11. MYTH.I detect an agenda here,maybe I am wrong,you seem angry.Are you just trying to find someone to agree with you? This post and the comments within prove something we all can agree on.Christians agree on about 90% of thier mission,however continue to bitterly debate the 10%.The sad part is the unchurched and the unsaved look on,scratch their heads,and decide they want no part of it. What would happen if we just focused on the 90%, stopped the debate and engaged the lost,rather than each other.


  12. Ray,– Not angry; just tired. Tired of easy distinctions and glib responses to the postmodern condition that we presently find ourselves in. The problem isn't so much the "unchurched," rather the problem is, I think, the churchgoer that thinks that others are completely lost and need churched. Instead of identifying ground with other humans, the churchgoer likes to dis-identify, so as to create room to proselytize them. The churchgoer doesn't realize the cosmic scope of redemption and salvation, and comes off as hypocritical.Let me give you a concrete example; marriage. Marriage is an institution which not only is dwindling as a whole, but the Christian community is witnessing a larger degree of broken marriages than the so-called "secular" community.


  13. How did we get from critically engaging culture to the tired lament of the church being hypocritical? The problem is not the "unchurched" as you state. The church must face the same sinful forces as everyone else. Wesley saw this coming: the form of holiness without the power of God. We need good preaching and leadership for such a time as this. Might I do some more PR work? Willimon's Preaching to the Unbaptized 😉


  14. "Webmaster"Baptism is an important and crucial facet of remembering Christ and his actions of life/death/resurrection, there is no doubt, but the gospel is the reason why we baptize in the first place, right? And so, announcing to the people that this creation has now been infiltrated and remade in Christ's righteousness via cross (AKA gospel) is the first crucial step. This is a tough first step though, as the Kingdom via King Christ is both here and not yet fulfilled; that is tough concept to grasp; a slow dance, as it were. Much can be said here concerning different rhetoric to employ in order to bring people to this very realiztion (creedal knee-jerks usually don't work). Then, and only then, comes baptism and maturation in the defense of faith via the body of Christ (that "body" being corporate and ordered by a critical togetherness). However, church people like to cut to the chase and skip the first and most crucial step all too often; engagement with a good creation remade, one that doesn't have the option of opting out of the scope of cosmic redemption. The rain rains on all, just as the sun shines on all. Will, I fear, is part of this all-too-familiar crowd of quick and easy answers. We do not baptize in the "trinity" – that is absurd and glib – we baptize to remember a real event that took place in real time and space, where a human fulfilled the law and was simultaneously the exact embodiment of Godliness. We are to, most importantly, tell the story of Christ, not the story of church dogma. This is a tough and challenging task for the church, but imaginations and common sense like C.S. Lewis were closer, I think, than Augustine and Luther. I am not against organized church, but if it continues to act in such a glib fashion, and doesn’t respond with skill and sensitivity to critiques from outside the church, then there is nothing more pressing than to situate ourselves in the humble vein of Christ and deconstruct the religious est. – no stone left atop another. As Christians, we have the right to exercise such a brutal critique, nay, the duty and obligation if said religion has exclusive VIP passes. See Mark 13; see the destruction of the temple in the Jewish War.The God of Christianity, not the church's god needs to have room for honest discourse. Save the creedal knee-jerks for bored theologians. The church ought to be missional, but I am afraid it is paralyzed with its own self-consumed schemes of thinking. I am sure you agree? But just in case you don't, please feel free to actually make an argument with substance behind it; though this ought to go without saying.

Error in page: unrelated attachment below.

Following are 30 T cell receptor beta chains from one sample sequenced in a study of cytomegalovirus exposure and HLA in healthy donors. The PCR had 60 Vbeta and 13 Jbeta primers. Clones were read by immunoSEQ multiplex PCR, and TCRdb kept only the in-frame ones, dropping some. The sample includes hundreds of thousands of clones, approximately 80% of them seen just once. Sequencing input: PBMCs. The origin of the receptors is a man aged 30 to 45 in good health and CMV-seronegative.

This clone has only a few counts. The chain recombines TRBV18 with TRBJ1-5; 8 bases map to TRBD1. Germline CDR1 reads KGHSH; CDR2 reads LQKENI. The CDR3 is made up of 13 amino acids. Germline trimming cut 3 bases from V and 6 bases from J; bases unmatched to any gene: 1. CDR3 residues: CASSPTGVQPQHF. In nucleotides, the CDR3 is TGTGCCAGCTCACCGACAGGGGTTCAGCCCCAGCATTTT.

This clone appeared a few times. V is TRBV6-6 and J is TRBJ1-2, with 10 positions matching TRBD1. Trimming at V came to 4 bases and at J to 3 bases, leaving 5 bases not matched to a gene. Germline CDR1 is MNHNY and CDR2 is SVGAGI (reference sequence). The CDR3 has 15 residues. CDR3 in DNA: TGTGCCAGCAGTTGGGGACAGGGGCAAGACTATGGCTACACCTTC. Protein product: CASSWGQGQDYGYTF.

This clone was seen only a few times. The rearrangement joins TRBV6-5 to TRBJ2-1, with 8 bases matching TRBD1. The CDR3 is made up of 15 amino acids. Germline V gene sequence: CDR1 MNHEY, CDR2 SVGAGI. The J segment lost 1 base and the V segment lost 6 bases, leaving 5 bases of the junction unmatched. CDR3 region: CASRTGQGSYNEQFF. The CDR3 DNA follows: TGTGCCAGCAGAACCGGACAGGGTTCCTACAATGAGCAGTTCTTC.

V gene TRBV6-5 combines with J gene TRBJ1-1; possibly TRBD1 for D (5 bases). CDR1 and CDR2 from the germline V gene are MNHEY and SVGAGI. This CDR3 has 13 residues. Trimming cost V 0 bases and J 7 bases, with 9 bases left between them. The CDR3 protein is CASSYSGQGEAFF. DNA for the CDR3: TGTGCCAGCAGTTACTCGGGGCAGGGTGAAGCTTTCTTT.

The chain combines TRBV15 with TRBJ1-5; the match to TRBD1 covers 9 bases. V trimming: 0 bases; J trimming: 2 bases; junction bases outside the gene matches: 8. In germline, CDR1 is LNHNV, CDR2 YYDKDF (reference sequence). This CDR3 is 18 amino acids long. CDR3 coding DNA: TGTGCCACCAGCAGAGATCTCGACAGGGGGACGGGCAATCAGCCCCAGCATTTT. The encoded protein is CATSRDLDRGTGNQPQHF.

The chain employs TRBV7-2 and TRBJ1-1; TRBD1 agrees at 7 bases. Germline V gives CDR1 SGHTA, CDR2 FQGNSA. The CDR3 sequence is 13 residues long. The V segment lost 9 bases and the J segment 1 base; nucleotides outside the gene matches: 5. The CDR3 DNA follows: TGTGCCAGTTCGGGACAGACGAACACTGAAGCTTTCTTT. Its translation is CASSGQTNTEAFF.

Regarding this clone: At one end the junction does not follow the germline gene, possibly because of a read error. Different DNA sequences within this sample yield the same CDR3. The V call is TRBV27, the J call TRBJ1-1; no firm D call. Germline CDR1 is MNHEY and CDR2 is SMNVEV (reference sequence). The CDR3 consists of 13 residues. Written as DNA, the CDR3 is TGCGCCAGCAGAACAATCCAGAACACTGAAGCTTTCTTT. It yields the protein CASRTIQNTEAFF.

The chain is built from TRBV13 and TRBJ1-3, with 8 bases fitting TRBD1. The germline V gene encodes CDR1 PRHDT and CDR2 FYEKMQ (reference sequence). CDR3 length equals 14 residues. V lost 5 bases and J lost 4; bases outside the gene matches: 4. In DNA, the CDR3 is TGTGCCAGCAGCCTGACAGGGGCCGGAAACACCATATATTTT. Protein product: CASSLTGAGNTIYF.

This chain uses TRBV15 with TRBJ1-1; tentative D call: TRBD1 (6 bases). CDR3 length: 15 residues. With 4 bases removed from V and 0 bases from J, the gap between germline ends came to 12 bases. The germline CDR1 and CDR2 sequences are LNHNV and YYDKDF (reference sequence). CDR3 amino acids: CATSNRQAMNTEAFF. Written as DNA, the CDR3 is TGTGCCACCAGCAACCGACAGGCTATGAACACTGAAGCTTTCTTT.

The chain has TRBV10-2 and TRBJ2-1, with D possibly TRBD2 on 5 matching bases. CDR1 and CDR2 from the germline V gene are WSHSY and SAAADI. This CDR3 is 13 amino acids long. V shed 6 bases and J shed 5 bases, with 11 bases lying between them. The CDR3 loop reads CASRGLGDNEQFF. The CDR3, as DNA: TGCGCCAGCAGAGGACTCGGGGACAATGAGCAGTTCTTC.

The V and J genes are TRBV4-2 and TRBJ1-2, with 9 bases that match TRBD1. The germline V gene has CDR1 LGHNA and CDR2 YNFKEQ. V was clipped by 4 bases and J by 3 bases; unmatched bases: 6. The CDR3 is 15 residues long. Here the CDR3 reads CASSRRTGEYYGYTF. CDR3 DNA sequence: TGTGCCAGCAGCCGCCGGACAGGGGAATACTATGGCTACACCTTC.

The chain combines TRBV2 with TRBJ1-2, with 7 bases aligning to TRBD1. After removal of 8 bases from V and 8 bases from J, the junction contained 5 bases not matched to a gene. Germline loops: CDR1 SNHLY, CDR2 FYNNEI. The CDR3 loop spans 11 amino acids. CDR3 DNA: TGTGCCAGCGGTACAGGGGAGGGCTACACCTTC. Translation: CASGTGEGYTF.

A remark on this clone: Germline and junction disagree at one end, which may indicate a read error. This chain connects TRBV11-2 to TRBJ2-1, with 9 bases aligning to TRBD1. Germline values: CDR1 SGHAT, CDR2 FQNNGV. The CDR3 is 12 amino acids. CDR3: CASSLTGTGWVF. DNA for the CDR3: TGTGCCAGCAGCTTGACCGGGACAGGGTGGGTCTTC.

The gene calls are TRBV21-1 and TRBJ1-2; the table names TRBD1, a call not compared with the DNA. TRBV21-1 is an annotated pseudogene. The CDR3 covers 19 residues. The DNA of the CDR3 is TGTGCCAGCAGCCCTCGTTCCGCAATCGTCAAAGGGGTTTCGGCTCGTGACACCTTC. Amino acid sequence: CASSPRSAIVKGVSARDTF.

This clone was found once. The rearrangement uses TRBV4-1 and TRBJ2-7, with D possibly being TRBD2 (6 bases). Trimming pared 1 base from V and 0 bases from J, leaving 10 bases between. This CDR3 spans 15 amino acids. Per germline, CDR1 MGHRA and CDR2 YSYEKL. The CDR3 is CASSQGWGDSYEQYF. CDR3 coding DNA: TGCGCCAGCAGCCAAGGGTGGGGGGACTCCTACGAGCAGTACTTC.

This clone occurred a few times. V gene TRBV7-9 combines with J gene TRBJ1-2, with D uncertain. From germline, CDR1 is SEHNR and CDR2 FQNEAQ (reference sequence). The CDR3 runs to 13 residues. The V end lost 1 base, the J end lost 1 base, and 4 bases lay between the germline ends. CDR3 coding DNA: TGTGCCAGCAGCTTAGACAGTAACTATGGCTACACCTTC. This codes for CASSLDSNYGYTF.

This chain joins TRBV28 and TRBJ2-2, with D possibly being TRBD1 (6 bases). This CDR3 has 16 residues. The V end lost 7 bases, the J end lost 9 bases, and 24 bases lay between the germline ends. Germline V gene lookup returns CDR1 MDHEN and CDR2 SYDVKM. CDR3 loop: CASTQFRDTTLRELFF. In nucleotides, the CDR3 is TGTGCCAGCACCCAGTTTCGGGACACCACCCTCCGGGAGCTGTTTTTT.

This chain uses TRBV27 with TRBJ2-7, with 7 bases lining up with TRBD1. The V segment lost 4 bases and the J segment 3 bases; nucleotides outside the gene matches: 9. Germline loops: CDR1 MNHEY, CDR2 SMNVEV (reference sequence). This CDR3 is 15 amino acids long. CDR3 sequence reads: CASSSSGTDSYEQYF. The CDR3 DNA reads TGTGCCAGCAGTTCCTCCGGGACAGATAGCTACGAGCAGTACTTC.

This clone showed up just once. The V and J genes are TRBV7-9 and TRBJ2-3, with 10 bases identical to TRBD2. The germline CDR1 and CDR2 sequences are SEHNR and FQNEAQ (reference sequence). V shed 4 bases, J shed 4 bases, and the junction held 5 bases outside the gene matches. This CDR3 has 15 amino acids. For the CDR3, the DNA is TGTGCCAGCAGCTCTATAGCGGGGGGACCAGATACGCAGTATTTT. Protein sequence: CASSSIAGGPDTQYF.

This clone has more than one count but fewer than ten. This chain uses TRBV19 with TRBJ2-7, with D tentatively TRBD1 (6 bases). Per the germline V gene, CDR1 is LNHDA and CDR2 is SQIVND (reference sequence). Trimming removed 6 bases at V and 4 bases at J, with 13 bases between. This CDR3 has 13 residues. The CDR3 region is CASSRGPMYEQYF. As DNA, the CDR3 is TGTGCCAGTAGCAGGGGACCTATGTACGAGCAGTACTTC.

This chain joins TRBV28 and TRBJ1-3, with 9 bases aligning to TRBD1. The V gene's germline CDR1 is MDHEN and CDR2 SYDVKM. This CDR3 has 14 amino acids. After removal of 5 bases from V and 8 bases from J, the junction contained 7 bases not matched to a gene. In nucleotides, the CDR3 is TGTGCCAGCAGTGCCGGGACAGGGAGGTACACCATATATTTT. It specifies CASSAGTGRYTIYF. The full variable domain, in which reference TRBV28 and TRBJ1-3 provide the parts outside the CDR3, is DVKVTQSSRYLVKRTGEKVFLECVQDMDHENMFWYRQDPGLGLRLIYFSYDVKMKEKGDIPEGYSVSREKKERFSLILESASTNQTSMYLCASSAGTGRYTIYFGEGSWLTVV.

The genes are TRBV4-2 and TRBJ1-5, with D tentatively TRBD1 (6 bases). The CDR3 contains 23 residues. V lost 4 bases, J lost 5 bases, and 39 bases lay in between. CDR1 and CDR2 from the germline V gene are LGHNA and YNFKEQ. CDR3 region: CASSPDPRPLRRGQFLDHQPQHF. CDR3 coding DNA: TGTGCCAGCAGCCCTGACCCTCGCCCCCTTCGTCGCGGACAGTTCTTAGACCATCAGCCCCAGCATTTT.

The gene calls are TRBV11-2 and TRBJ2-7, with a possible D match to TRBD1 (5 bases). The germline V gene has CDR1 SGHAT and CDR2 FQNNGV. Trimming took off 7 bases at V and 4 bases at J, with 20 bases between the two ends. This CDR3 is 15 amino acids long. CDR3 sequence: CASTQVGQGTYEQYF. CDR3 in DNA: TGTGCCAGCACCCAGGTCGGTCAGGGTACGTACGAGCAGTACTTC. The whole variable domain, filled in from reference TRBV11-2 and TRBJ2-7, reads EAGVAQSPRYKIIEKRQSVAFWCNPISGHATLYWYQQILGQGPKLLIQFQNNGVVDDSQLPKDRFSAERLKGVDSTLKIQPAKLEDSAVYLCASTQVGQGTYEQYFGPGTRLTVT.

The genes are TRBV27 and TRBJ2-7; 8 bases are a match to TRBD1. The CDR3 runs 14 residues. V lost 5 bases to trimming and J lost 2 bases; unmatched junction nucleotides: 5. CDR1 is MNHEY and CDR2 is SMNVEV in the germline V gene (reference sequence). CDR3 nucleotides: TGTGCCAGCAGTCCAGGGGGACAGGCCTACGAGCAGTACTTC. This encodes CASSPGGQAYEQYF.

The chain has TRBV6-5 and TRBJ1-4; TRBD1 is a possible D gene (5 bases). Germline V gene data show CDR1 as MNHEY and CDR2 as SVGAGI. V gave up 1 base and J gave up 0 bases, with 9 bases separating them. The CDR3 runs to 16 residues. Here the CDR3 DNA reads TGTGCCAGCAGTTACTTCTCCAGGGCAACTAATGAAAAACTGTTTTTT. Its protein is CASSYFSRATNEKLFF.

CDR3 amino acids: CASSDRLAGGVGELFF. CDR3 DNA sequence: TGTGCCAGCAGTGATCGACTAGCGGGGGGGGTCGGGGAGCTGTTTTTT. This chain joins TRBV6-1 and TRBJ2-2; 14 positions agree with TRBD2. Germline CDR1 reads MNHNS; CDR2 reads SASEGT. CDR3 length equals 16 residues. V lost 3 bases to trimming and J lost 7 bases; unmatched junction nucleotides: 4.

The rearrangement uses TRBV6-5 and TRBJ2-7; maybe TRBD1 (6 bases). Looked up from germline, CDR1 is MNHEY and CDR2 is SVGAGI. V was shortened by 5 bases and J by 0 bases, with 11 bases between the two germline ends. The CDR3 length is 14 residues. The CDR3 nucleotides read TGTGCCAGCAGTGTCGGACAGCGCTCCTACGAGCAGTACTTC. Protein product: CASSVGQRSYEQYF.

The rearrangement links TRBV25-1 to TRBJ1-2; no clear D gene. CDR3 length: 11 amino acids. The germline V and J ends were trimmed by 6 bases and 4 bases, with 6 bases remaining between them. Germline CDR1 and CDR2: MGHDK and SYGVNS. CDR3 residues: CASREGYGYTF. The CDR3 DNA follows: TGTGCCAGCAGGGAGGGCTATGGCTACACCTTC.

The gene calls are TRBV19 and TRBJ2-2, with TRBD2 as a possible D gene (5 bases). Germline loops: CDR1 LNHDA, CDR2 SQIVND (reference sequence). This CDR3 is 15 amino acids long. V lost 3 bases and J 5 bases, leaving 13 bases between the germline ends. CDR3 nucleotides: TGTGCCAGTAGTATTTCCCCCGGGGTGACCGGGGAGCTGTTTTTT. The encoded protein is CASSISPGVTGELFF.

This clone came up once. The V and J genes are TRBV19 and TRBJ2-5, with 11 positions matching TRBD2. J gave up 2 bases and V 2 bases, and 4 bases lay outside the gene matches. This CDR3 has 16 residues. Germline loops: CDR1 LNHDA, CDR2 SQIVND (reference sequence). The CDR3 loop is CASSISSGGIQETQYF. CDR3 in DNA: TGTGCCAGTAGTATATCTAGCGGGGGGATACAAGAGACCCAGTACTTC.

15. Webmaster.Starting to see where Myth is coming from and its evident in your post.Being a former member of the United Methodist Church myself.I am reminded of a pastor who when someone was questioning their own faith or the mission of the church.The canned approach was "let me suggest this book and these theologins"and by the way the authors were often UMC pastors.I think theology sometimes robs the heart of the ability to discuss these questions from a faith point of view.Rather we resort to "here read this it will prove you wrong",kinda like passing the buck or passing the book if I may.Its called FAITH not FACT."Lord help my unbelief."The pass the book tacticts leave on somewhat confused and feeling rejected.